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Photo Services Helps Make Gardens Grow

By Jody Record, Campus Journal Editor
May 16, 2007

Photos: Ron Bergeron

There shouldn’t have to be a choice between having water to drink and having water to grow food. But, for more than a billion people around the world, there is.

CIS graphic designer Sherry Palmer and photographer Ron Bergeron have had a hand in helping a group that’s trying to change that.

It all started when Bergeron was approached by Otho Wells, professor emeritus of plant biology, who is on the board of directors of the Chapin Living Waters Foundation. Among other things, Chapin Living Waters supplies drip irrigation bucket kits to people in third world countries where there isn’t enough rain.

Wells wanted Bergeron to help him with professional photos for the kits’ instruction booklets. In turn, Bergeron turned to Palmer to get her input on the design. Together they worked to make the 11-page pamphlet easier for people who don’t speak English to use.

“We wanted to come up with something that was self-explanatory by looking at it; something with as few words as possible,” Palmer said.

Bergeron took the kits apart and photographed each piece. They made long lists of the photos that would be needed.

“Ultimately it had to be something that could be understood if the user had minimal language,” Bergeron said. “And it was important that the details for each part be obvious.”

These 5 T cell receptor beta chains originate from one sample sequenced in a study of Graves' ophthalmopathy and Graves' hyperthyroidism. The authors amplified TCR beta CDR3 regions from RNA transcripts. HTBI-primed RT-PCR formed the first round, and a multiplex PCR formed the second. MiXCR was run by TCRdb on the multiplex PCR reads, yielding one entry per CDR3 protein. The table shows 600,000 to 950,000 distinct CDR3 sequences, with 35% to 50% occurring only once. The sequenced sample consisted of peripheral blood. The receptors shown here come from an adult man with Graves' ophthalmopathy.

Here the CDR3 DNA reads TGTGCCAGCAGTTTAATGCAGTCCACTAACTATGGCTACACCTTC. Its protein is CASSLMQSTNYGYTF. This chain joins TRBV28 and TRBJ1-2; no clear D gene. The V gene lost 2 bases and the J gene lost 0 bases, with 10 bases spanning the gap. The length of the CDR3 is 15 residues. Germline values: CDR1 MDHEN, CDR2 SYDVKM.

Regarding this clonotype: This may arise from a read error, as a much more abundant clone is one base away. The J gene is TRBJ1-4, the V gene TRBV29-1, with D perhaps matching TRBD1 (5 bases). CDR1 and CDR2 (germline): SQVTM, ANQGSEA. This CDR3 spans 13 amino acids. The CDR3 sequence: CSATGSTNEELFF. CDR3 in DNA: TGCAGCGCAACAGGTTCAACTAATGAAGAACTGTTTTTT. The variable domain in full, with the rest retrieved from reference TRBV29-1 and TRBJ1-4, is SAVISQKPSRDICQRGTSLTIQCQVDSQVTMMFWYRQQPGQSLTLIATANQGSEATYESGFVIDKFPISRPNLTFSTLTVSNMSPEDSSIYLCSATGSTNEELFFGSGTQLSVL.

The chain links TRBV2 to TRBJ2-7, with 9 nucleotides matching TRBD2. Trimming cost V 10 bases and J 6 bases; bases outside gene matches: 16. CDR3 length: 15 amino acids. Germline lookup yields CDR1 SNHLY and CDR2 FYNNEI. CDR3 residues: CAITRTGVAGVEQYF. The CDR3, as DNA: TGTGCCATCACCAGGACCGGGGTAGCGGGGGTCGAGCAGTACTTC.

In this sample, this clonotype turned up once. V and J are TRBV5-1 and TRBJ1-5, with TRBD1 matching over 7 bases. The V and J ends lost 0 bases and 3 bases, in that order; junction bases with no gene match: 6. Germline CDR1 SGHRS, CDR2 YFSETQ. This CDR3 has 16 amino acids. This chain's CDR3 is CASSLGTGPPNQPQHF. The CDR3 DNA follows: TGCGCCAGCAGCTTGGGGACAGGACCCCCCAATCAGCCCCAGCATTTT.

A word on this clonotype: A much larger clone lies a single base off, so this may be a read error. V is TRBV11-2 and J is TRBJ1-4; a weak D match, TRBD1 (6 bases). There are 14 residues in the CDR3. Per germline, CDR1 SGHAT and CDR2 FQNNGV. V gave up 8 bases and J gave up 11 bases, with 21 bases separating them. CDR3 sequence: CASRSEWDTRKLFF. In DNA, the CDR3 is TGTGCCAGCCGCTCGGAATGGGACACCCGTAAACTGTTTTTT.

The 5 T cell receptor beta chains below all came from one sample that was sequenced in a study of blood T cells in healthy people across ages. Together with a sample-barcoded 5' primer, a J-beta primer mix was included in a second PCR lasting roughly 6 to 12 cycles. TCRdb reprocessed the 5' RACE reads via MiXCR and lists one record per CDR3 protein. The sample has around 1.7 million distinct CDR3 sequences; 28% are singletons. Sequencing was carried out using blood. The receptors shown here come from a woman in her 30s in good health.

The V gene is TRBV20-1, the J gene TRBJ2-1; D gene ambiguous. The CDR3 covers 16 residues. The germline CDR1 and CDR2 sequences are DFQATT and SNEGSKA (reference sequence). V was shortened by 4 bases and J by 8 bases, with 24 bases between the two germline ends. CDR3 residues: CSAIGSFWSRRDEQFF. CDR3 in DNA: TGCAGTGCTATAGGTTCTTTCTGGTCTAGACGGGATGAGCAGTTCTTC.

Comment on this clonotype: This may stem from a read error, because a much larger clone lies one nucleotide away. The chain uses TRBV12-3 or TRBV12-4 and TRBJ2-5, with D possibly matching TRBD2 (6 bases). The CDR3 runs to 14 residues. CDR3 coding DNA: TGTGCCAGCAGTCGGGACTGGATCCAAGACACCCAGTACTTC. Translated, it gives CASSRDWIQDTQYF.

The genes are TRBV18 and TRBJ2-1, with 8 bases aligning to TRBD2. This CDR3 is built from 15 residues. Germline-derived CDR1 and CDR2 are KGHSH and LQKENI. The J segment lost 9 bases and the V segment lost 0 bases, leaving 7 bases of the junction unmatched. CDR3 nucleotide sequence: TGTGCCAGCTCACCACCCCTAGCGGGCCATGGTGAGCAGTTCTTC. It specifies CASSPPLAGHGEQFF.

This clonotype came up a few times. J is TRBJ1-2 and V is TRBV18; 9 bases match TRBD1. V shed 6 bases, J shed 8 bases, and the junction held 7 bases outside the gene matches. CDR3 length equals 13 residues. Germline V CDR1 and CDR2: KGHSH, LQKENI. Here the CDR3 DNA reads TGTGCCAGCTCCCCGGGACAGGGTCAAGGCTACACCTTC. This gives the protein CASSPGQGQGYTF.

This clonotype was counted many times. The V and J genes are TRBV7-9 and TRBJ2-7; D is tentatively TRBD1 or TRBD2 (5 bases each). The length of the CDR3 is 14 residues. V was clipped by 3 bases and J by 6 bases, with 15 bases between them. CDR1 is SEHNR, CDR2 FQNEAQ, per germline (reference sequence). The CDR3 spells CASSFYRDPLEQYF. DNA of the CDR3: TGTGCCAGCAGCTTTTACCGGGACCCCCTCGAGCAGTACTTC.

The goal was to have the instructions be photo-driven and use as few words as possible. Once all the photographs were taken, Palmer designed a two-page, double-sided foldout that could fit in the kit parcel. Wells knew what and how the pieces needed to be laid out; for example, one photo shows there are two sizes of tubing.

Photos: Ron Bergeron

Next they relied on the expertise of the John Sobczak at Ram Printing in East Hampstead. Sobczak suggested they use a synthetic polyethylene material similar to Tyvek, which is used on the outside of houses, rather than paper so the brochures would last.

“We came away thrilled,” Palmer said. “You could put it in the bathtub and it would be fine.”

The 12-part kits include 100 feet of drip hose, fittings and connecting tubing. Users supply the 5-gallon bucket that has to be set at least three feet above the ground and filled with water twice a day.

The brochure provides numbered steps in assembling the kit and shows how to set it up to water two, four and six rows at a time. There are also instructions for maintaining and repairing the kit.

“It was a long project but the whole thing felt so good,” Palmer said.

Added Bergeron, “I’ve been here 35 years and this is one of the most exciting projects I’ve been involved with.”

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